I’d heard it was used to mean “yours” as well (the possessive noun).
    Think of it this way:


    Am I completely wrong?

    • I’m not quite sure–do you mean “your” or “yours”? Judging by your parenthetical, I’m inclined to believe you mean “your,” which would–indeed–be the possessive pronoun. However, “yours” functions differently as it is an objective pronoun. We have listed that “thine” DOES mean “your,” but it is used in particular cases. I don’t believe pronouns came in all the subjective, objective, and possessive flavors that we are accustomed to today.

      Your comment confuses me because, although you mention “thine” meaning “yours” in the beginning, at the end you mark “thine” to mean “mine”–so I’m not sure which you mean. As such, I looked it up in the OED and “thine” does–indeed–mean your. It says, “Genitive case of the pronoun THOU,” which means possessive.

      I was also concerned about your use of “Thou” for the first-person subjective pronoun. Thou is always the second-person subjective pronoun–namely “you.”

      I went back through this post and double checked it against the OED, and it is accurate.

  4. I read:
    “If thine enemy wrong thee, buy each of his children a drum.”

    But I was thinking shouldn’t “…thine enemy…” be “…thy enemy” instead?

    As in “…mine enemy” seems confusing when “…my enemy” sounds better?

    This is how I see it:

    Thine — Mine = (i.e. This gold is thine — This gold is mine).

    Thy — My = (i.e. Thy love is for me — My love is for thee).

    Please, if possible send response to my e-mail 🙂

  5. (My reply was considered spam when I posted it together, so I’ll try breaking it up.)

    A correction: The author meant to say:
    Once again, thou means “you” and is used as the SUBJECT (in the quote: Or if thou wilt not,…)

    Also a point of confusion, “ye” which is often seen in supposed archaic spellings such as “Ye Olde Coffee Shoppe” has nothing to do with any second person pronoun and should actually be pronounced “the” – see the full story in the Usage Note here: www-dot-thefreedictionary-dot-com-forwardslash-ye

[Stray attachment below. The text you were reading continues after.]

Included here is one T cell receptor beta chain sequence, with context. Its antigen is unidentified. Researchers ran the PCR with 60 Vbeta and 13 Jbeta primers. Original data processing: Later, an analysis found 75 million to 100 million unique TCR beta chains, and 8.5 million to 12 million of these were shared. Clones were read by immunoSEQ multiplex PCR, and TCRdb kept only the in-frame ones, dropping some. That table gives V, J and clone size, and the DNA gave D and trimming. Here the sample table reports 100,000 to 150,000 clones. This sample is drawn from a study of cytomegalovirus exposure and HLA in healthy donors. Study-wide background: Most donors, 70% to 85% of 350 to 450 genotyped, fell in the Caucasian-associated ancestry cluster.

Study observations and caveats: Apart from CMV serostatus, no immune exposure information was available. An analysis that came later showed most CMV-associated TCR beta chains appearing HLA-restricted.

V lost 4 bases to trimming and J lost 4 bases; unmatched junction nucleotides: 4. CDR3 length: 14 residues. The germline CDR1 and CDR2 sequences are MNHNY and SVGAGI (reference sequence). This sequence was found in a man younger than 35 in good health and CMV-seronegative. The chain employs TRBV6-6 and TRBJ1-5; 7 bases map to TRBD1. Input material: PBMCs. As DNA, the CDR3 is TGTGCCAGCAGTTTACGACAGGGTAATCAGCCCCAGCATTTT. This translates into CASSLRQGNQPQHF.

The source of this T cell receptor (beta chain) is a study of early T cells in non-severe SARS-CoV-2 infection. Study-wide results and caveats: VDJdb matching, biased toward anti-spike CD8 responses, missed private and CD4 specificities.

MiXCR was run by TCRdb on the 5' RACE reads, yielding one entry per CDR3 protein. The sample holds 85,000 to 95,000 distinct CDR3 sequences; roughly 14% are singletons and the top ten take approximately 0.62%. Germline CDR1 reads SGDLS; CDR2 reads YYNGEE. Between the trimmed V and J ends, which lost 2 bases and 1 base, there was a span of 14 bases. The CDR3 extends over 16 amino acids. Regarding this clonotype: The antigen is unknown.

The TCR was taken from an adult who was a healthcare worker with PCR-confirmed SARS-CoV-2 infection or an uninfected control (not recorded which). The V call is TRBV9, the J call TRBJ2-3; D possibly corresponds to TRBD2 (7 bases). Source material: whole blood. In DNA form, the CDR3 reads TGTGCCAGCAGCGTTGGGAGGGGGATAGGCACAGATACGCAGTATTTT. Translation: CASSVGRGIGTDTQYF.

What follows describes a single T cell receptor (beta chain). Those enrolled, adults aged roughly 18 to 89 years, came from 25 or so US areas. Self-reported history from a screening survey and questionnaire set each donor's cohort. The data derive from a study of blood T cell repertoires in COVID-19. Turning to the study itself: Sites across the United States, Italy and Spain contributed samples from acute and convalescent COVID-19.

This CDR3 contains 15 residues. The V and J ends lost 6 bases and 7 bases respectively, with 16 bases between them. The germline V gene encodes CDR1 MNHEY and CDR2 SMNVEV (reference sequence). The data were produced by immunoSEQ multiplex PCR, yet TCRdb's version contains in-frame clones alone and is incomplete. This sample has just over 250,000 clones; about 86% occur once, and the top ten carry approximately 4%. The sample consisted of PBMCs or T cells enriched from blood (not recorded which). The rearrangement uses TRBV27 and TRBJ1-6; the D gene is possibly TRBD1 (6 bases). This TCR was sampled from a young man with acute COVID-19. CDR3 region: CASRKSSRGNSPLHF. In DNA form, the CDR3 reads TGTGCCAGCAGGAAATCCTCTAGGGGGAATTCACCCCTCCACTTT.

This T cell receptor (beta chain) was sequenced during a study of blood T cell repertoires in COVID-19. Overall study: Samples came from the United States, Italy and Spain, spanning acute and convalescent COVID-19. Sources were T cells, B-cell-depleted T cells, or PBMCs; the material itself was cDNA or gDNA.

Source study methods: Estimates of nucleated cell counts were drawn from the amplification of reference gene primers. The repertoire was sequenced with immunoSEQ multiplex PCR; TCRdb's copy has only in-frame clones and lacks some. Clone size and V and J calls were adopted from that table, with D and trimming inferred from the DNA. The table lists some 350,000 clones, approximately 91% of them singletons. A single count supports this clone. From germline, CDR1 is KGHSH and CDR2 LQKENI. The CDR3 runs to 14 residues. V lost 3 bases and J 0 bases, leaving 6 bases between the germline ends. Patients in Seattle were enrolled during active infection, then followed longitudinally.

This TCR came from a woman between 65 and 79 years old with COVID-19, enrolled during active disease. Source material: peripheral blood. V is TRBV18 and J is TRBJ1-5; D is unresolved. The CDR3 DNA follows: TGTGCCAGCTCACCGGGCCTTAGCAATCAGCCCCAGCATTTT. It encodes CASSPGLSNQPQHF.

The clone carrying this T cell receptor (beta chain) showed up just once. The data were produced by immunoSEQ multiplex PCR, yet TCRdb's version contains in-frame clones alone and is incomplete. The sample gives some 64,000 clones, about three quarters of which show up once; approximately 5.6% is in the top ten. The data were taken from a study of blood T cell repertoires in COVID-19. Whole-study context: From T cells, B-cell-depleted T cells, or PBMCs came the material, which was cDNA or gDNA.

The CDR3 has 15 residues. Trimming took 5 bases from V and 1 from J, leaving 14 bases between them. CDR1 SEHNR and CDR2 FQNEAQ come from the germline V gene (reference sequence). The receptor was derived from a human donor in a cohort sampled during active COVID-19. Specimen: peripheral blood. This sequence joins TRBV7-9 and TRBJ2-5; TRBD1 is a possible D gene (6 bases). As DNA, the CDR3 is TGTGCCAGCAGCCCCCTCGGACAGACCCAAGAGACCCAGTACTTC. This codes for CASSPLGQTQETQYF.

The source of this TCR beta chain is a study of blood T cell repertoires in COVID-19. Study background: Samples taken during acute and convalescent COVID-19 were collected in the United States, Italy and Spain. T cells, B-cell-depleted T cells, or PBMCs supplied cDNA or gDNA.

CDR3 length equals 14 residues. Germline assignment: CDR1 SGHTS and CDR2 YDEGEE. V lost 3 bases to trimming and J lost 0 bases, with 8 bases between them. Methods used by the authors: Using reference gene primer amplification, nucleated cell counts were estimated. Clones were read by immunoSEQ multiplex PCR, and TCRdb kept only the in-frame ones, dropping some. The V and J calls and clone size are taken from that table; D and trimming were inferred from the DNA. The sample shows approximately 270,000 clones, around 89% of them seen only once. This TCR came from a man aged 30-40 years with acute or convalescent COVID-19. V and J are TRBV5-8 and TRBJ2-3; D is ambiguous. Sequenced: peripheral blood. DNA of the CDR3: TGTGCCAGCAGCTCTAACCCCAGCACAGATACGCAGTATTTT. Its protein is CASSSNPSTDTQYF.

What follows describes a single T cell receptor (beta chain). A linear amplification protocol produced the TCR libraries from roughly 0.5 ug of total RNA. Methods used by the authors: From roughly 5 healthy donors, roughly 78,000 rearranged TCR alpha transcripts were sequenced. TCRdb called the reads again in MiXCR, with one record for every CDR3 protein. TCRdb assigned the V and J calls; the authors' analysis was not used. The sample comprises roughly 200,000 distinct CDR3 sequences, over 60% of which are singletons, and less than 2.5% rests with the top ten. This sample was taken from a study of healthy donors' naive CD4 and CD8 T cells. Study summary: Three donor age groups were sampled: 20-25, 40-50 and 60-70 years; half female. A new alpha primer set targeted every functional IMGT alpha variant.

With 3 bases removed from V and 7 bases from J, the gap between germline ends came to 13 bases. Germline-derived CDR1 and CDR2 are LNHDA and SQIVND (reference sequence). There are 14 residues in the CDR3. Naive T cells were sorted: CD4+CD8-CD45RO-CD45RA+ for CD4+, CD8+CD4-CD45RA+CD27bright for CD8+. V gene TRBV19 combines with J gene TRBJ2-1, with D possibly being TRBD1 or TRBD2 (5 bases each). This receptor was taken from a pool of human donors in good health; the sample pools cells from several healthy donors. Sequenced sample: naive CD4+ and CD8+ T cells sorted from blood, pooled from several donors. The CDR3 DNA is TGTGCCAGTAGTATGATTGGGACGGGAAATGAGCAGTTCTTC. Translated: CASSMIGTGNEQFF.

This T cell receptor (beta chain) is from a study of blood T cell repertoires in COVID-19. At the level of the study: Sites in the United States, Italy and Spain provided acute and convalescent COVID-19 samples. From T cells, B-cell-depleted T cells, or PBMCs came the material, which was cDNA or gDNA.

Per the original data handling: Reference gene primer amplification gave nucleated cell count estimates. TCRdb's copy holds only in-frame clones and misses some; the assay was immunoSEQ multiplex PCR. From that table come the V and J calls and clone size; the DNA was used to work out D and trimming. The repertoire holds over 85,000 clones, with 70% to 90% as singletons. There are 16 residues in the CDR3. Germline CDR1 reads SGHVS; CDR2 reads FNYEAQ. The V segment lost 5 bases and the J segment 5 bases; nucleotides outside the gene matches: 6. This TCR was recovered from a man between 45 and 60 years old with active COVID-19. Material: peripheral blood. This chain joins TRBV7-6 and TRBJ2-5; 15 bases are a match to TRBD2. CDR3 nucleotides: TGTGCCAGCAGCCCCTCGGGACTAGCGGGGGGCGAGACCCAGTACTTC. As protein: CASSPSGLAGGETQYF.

6. As far as the commenting–there is an issue with this page being flagged as suspicious, which may be why you had trouble commenting. I’m trying to work that out now.

    Technically, with “ye,” we’re both correct. The symbol to which the dictionary you suggested refers is called the “thorn” and was popular in Middle English. It was a symbol for “th.” The site is indeed correct that the thorn was shifted to a “y,” hence why the “ye” is considered “the.” However, that is not the sole definition of “ye.” In fact, if you continue reading the definition, the second usage refers to the second-person pronoun.

    It is not uncommon for English to have completely different definitions for one particular word and this is a perfect example. The pronoun “ye” is based in the letter “y,” which connected to “you.” Yet the definite article “ye” comes from the change of lettering from Middle to Early Modern English.

    Thank you for pointing out the article usage. It is helpful to know, even though this post focuses on pronouns.

    • It’s a bit easier if you know things like the subject of a sentence, object, etc. In this post, it is assumed you have that knowledge.

  7. The plural of Thou, Thee, Thy and Thine is Ye, You, Your and Yours. Ye, therefore, was always used as the subject. Thine was also used instead of Thy when a word begins with a vowel (as Mine used to be — “Mine eyes have seen the Glory…”). An example is, “Thine is the kingdom.” (Compare A versus An)

  8. Correction “Thine is the Kingdom is not a good example, as Thine in that case means yours. A better example would be “Speak to me only with thine eyes and…”)

  9. Nikki:

    I’m really glad you decided to do this post…I was just musing aloud to my husband last Sunday during church about when one should use the different forms of thou, etc. It’s all so clear now!